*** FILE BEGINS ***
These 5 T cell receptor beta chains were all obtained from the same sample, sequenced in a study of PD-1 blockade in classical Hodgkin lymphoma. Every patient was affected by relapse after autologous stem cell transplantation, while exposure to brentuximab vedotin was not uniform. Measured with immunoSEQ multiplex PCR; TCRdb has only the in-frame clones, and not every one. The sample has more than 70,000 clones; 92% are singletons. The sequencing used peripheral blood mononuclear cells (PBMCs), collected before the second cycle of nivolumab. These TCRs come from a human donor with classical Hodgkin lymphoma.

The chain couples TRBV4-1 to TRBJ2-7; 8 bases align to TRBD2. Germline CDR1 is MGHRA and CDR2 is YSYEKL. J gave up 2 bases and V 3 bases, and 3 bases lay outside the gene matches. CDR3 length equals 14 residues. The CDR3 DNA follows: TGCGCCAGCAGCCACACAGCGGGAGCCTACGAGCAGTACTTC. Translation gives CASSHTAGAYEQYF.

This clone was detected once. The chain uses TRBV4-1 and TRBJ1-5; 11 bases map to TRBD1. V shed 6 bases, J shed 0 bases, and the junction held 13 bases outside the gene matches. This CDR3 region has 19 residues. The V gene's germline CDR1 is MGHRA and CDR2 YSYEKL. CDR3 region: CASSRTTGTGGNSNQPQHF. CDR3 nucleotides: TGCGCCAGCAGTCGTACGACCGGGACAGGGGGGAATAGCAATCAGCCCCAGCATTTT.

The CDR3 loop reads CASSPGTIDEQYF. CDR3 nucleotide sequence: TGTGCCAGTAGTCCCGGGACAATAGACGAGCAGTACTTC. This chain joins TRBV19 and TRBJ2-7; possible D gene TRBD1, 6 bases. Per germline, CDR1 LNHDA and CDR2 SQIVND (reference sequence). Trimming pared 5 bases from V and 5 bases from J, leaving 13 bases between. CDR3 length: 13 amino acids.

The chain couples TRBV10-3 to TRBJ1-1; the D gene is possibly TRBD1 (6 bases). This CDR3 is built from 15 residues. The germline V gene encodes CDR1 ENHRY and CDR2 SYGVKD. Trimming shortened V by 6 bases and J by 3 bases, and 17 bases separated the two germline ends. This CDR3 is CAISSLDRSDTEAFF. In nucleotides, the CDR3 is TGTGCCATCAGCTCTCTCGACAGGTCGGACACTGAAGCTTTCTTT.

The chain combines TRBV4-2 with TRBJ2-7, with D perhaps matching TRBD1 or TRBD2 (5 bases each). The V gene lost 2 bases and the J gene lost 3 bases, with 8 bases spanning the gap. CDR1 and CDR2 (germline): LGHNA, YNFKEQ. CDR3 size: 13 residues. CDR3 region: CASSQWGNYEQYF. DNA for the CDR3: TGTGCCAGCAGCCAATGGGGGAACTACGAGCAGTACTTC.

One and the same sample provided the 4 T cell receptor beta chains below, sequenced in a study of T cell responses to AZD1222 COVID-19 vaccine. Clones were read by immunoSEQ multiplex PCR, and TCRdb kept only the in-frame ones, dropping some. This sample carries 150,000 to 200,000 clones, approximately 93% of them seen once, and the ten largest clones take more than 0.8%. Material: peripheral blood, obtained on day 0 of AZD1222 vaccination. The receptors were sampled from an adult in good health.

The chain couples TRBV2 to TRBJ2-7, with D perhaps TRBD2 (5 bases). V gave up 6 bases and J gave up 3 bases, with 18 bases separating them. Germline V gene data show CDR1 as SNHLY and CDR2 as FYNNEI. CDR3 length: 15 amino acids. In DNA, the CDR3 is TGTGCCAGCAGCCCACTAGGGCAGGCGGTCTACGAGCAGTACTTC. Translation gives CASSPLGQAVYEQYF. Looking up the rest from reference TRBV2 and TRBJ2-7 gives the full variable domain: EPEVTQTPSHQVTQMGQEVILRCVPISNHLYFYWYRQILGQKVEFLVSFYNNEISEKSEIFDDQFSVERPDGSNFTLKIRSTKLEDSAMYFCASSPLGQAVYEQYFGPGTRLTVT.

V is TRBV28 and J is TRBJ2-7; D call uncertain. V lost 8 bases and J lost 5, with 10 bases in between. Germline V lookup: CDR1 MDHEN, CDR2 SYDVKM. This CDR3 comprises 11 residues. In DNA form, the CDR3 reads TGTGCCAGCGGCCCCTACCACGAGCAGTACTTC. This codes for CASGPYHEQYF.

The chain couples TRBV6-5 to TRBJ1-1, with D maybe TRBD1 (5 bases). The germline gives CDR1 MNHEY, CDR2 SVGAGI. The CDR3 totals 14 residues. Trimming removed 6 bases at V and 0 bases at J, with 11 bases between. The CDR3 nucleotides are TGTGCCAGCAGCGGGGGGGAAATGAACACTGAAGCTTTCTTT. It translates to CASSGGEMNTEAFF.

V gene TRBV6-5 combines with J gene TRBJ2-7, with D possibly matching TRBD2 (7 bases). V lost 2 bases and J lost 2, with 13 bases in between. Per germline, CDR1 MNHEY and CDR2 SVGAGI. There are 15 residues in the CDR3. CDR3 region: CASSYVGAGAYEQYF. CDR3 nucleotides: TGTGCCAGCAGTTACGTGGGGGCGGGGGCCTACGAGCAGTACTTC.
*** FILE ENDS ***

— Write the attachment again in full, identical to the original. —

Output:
These 5 T cell receptor beta chains were all obtained from the same sample, sequenced in a study of PD-1 blockade in classical Hodgkin lymphoma. Every patient was affected by relapse after autologous stem cell transplantation, while exposure to brentuximab vedotin was not uniform. Measured with immunoSEQ multiplex PCR; TCRdb has only the in-frame clones, and not every one. The sample has more than 70,000 clones; 92% are singletons. The sequencing used peripheral blood mononuclear cells (PBMCs), collected before the second cycle of nivolumab. These TCRs come from a human donor with classical Hodgkin lymphoma.

The chain couples TRBV4-1 to TRBJ2-7; 8 bases align to TRBD2. Germline CDR1 is MGHRA and CDR2 is YSYEKL. J gave up 2 bases and V 3 bases, and 3 bases lay outside the gene matches. CDR3 length equals 14 residues. The CDR3 DNA follows: TGCGCCAGCAGCCACACAGCGGGAGCCTACGAGCAGTACTTC. Translation gives CASSHTAGAYEQYF.

This clone was detected once. The chain uses TRBV4-1 and TRBJ1-5; 11 bases map to TRBD1. V shed 6 bases, J shed 0 bases, and the junction held 13 bases outside the gene matches. This CDR3 region has 19 residues. The V gene's germline CDR1 is MGHRA and CDR2 YSYEKL. CDR3 region: CASSRTTGTGGNSNQPQHF. CDR3 nucleotides: TGCGCCAGCAGTCGTACGACCGGGACAGGGGGGAATAGCAATCAGCCCCAGCATTTT.

The CDR3 loop reads CASSPGTIDEQYF. CDR3 nucleotide sequence: TGTGCCAGTAGTCCCGGGACAATAGACGAGCAGTACTTC. This chain joins TRBV19 and TRBJ2-7; possible D gene TRBD1, 6 bases. Per germline, CDR1 LNHDA and CDR2 SQIVND (reference sequence). Trimming pared 5 bases from V and 5 bases from J, leaving 13 bases between. CDR3 length: 13 amino acids.

The chain couples TRBV10-3 to TRBJ1-1; the D gene is possibly TRBD1 (6 bases). This CDR3 is built from 15 residues. The germline V gene encodes CDR1 ENHRY and CDR2 SYGVKD. Trimming shortened V by 6 bases and J by 3 bases, and 17 bases separated the two germline ends. This CDR3 is CAISSLDRSDTEAFF. In nucleotides, the CDR3 is TGTGCCATCAGCTCTCTCGACAGGTCGGACACTGAAGCTTTCTTT.

The chain combines TRBV4-2 with TRBJ2-7, with D perhaps matching TRBD1 or TRBD2 (5 bases each). The V gene lost 2 bases and the J gene lost 3 bases, with 8 bases spanning the gap. CDR1 and CDR2 (germline): LGHNA, YNFKEQ. CDR3 size: 13 residues. CDR3 region: CASSQWGNYEQYF. DNA for the CDR3: TGTGCCAGCAGCCAATGGGGGAACTACGAGCAGTACTTC.

One and the same sample provided the 4 T cell receptor beta chains below, sequenced in a study of T cell responses to AZD1222 COVID-19 vaccine. Clones were read by immunoSEQ multiplex PCR, and TCRdb kept only the in-frame ones, dropping some. This sample carries 150,000 to 200,000 clones, approximately 93% of them seen once, and the ten largest clones take more than 0.8%. Material: peripheral blood, obtained on day 0 of AZD1222 vaccination. The receptors were sampled from an adult in good health.

The chain couples TRBV2 to TRBJ2-7, with D perhaps TRBD2 (5 bases). V gave up 6 bases and J gave up 3 bases, with 18 bases separating them. Germline V gene data show CDR1 as SNHLY and CDR2 as FYNNEI. CDR3 length: 15 amino acids. In DNA, the CDR3 is TGTGCCAGCAGCCCACTAGGGCAGGCGGTCTACGAGCAGTACTTC. Translation gives CASSPLGQAVYEQYF. Looking up the rest from reference TRBV2 and TRBJ2-7 gives the full variable domain: EPEVTQTPSHQVTQMGQEVILRCVPISNHLYFYWYRQILGQKVEFLVSFYNNEISEKSEIFDDQFSVERPDGSNFTLKIRSTKLEDSAMYFCASSPLGQAVYEQYFGPGTRLTVT.

V is TRBV28 and J is TRBJ2-7; D call uncertain. V lost 8 bases and J lost 5, with 10 bases in between. Germline V lookup: CDR1 MDHEN, CDR2 SYDVKM. This CDR3 comprises 11 residues. In DNA form, the CDR3 reads TGTGCCAGCGGCCCCTACCACGAGCAGTACTTC. This codes for CASGPYHEQYF.

The chain couples TRBV6-5 to TRBJ1-1, with D maybe TRBD1 (5 bases). The germline gives CDR1 MNHEY, CDR2 SVGAGI. The CDR3 totals 14 residues. Trimming removed 6 bases at V and 0 bases at J, with 11 bases between. The CDR3 nucleotides are TGTGCCAGCAGCGGGGGGGAAATGAACACTGAAGCTTTCTTT. It translates to CASSGGEMNTEAFF.

V gene TRBV6-5 combines with J gene TRBJ2-7, with D possibly matching TRBD2 (7 bases). V lost 2 bases and J lost 2, with 13 bases in between. Per germline, CDR1 MNHEY and CDR2 SVGAGI. There are 15 residues in the CDR3. CDR3 region: CASSYVGAGAYEQYF. CDR3 nucleotides: TGTGCCAGCAGTTACGTGGGGGCGGGGGCCTACGAGCAGTACTTC.